You will probably need a 9-pin cable to connect to your computer's display port connector.  I used a 3' male to female serial cable.  You should not consider using a cable of more than 6' lest the digital video signals start to lose fidelity.  Make sure you use a straight-through cable and not a null-modem cable.  On the 15-pin side, you may need a HD-15 female to male or a female to female cable depending on what you are trying to connect.  The CGA2RGB only converts color and sync, it does not line double or upscale.  Most VGA CRT monitors will not accept a 15KHz signal.  There were a few early VGA monitors like the NEC MultiSync (up to and including the 3D) that will accept CGA or EGA 15/21KHz signals.  LCDs do not care so much about sync because they work very differently.  You may be able to connect a CGA device to an LCD, I was able to connect my CGA card to my ASUS vw266, but the image was stretched out and rather fuzzy.

With this device, proper video capture becomes possible.  My StarTech USB3HDCAP will accept CGA signals after conversion and show 16 colors.  However, as with native 15KHz RGB and Component signals, the pixel sizes will be uneven because it samples these 15KHz signals at 1440x240.  Running the signal through a Framemeister or OSSC would give better results.  I also wonder if an inexpensive 15KHz to VGA scaler like the Gonbes GBS-8220 would give better results with the capture card.  If I get one, I'll do a review on the combo.

Here are the video captures I made :

All the screenshots in this post were captured in this manner.

In short, I recommend this converter as a simple and practical solution to get virtually any digital RGB output to work with analog RGB inputs.  The converter currently costs $40, but it is well worth the price.  The only downside is the lack of a brown/dark yellow jumper to make the device work with the ZX Spectrum and the BBC Micro's digital RGB.


Leon Kiriliuk said...

Interesting. From my reading on forums, the 3DO is also using digital RGB internally. The RGB amps that were sold in the part (and new ones that are being developed now) convert from digital RGB to analog RGB (different methods, with varying results and issues). Wonder if this is something you can cover in a future blog post.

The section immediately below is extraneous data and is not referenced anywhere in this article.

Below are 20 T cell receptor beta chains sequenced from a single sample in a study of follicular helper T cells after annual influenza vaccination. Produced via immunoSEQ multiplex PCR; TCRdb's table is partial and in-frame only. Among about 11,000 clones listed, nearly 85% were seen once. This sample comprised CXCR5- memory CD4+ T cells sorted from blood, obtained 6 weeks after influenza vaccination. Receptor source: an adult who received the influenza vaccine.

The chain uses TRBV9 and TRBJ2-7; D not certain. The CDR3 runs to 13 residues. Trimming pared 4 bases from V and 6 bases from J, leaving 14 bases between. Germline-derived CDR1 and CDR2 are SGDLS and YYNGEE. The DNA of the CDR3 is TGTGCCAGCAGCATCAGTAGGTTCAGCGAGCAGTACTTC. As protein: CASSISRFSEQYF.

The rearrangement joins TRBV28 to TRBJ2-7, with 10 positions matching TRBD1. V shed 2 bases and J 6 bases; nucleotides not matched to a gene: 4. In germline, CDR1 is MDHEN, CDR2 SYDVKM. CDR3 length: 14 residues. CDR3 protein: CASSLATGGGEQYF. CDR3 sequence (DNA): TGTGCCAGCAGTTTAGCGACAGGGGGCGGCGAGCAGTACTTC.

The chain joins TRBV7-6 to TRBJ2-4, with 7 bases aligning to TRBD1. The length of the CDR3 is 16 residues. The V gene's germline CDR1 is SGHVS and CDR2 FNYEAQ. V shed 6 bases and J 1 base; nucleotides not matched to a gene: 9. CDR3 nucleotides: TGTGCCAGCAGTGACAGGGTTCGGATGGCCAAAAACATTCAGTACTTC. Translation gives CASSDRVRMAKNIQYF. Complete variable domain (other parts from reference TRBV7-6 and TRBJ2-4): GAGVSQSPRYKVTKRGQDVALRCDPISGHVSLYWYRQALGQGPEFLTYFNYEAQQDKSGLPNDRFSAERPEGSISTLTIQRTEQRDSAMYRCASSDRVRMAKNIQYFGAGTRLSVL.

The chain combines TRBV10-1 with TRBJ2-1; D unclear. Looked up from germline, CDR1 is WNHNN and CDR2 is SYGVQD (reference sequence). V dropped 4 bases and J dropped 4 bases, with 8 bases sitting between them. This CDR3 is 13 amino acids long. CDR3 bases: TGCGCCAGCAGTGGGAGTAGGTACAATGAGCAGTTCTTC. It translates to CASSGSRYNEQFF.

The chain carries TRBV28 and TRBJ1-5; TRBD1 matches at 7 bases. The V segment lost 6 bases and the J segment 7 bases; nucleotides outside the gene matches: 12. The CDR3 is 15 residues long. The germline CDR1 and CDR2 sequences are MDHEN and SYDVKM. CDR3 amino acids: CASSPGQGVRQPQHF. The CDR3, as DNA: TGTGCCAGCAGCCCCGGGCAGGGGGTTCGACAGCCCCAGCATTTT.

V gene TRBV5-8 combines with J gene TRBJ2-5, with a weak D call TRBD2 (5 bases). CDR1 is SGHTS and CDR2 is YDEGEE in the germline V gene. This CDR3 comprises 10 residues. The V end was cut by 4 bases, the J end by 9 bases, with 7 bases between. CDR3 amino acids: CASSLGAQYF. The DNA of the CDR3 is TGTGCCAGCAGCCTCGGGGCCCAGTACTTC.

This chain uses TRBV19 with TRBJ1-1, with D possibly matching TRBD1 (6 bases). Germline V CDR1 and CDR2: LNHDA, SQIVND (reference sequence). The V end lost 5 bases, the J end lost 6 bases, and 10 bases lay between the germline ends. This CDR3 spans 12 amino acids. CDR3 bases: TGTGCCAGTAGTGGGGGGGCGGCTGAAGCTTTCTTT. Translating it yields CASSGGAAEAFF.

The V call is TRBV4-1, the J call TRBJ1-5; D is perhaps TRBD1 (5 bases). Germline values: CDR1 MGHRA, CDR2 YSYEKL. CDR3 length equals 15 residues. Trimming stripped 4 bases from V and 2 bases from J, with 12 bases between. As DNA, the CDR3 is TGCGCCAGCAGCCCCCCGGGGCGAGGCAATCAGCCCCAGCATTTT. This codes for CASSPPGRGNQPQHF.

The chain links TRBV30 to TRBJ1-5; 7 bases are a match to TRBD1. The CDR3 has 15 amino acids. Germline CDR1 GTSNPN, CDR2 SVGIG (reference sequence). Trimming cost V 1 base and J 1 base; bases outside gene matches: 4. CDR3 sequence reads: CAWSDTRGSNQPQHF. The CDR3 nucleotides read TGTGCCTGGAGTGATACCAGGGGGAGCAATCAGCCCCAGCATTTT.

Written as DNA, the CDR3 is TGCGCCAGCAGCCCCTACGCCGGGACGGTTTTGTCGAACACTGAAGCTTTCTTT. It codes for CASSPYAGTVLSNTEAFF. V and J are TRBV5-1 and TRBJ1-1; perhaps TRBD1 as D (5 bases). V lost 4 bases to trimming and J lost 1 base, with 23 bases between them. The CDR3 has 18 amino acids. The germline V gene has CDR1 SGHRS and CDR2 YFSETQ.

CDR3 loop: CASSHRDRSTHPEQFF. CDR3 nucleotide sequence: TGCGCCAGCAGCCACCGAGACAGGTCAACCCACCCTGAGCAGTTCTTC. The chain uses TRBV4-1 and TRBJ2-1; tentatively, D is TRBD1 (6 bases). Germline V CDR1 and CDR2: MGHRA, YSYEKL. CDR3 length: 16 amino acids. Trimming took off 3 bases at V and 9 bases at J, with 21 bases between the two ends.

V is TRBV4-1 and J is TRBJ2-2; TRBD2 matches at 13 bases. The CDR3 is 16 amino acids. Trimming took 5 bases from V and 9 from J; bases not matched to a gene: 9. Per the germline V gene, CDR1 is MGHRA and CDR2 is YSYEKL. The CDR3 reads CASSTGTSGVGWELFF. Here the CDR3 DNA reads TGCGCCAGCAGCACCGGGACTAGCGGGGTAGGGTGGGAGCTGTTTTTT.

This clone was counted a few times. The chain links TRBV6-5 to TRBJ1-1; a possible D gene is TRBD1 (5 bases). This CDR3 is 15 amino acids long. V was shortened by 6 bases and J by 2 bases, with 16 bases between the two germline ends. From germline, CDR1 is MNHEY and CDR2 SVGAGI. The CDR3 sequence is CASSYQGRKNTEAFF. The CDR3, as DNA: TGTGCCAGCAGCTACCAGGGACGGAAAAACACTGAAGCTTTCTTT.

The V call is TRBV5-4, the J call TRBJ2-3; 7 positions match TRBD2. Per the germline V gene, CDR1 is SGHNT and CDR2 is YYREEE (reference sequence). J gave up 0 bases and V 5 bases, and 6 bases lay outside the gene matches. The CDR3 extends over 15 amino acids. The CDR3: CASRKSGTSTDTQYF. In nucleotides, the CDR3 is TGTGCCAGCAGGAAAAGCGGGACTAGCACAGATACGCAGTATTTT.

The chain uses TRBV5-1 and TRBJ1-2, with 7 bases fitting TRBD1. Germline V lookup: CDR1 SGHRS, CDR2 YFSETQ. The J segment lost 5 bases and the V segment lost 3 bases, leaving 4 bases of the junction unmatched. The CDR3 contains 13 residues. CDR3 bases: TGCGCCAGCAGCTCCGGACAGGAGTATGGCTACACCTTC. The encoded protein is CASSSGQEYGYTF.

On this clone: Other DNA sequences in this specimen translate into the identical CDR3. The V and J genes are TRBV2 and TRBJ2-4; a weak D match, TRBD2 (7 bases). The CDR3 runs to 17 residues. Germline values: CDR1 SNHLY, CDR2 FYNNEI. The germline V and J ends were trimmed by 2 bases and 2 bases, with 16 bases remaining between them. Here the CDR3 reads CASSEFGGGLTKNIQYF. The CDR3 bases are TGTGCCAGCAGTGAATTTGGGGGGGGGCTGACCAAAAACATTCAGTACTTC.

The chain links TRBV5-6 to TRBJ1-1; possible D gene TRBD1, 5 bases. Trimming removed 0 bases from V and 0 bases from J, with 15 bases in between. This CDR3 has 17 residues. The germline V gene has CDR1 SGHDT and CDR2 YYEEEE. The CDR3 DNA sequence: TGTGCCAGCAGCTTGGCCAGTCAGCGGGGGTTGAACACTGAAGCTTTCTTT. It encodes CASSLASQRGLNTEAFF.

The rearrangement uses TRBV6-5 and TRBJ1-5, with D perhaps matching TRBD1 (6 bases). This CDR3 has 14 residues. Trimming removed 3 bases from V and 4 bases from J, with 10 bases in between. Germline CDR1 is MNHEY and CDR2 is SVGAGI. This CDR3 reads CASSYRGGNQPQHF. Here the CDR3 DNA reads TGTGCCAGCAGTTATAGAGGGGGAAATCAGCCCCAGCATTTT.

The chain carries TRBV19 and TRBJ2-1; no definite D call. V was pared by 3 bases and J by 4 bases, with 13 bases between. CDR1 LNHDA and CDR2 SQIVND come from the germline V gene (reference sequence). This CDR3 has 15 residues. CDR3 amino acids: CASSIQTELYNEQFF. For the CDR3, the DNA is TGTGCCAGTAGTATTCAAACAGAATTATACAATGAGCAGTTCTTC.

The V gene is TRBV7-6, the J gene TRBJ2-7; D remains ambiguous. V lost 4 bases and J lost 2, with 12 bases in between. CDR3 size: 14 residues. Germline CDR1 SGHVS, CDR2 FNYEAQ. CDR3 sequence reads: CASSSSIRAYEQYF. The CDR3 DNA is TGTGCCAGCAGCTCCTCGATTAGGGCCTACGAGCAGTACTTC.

Great Hierophant said...

I didn't know about the 3D0, but modders have been able to tap digital RGB or YCbCr N64 and the GameCube and used that to make HDMI mods. Digital RGB can be had from the PC Engine and (theoretically) from the Atari 2600. Unfortunately, other systems of the era like the Genesis, SNES, Jaguar, Saturn & PlayStation do not have digital color you can tap outside the ICs for a mod.

Leon Kiriliuk said...

Here's a link to where the discussion began on AtariAge:

riq said...

nit: The company name seems to be GGLabs, and not GCLabs. Just saying because it Google doesn't find it when searching for "GCLabs"

Tom said...

Possibly interesting as trivia: the Oric was designed to use eight-colour digital RGB internally, then those signals were extended to the video output port for no reason other than that it had spare pins.

When it sold poorly in the UK that proved to be its saving grace: it was the only micro in the Spectrum sort of price range with RGB out, a natural fit for the SCART connector that was already very common in France, where SECAM is very awkward. So the machine became a decent seller there, at least until Thomson raised its game and the CPC came along.

Great Hierophant said...

I fixed the name of the company, d'oh!

uridium said...

Very interesting. Thanks for the review.

RetroSwim said...

Great article! The Commodore 1084 series of monitors are genuinely the business. I use mine with all of my 8-bit computers, from my Speccy through to my Apple IIgs and Tandy 1000.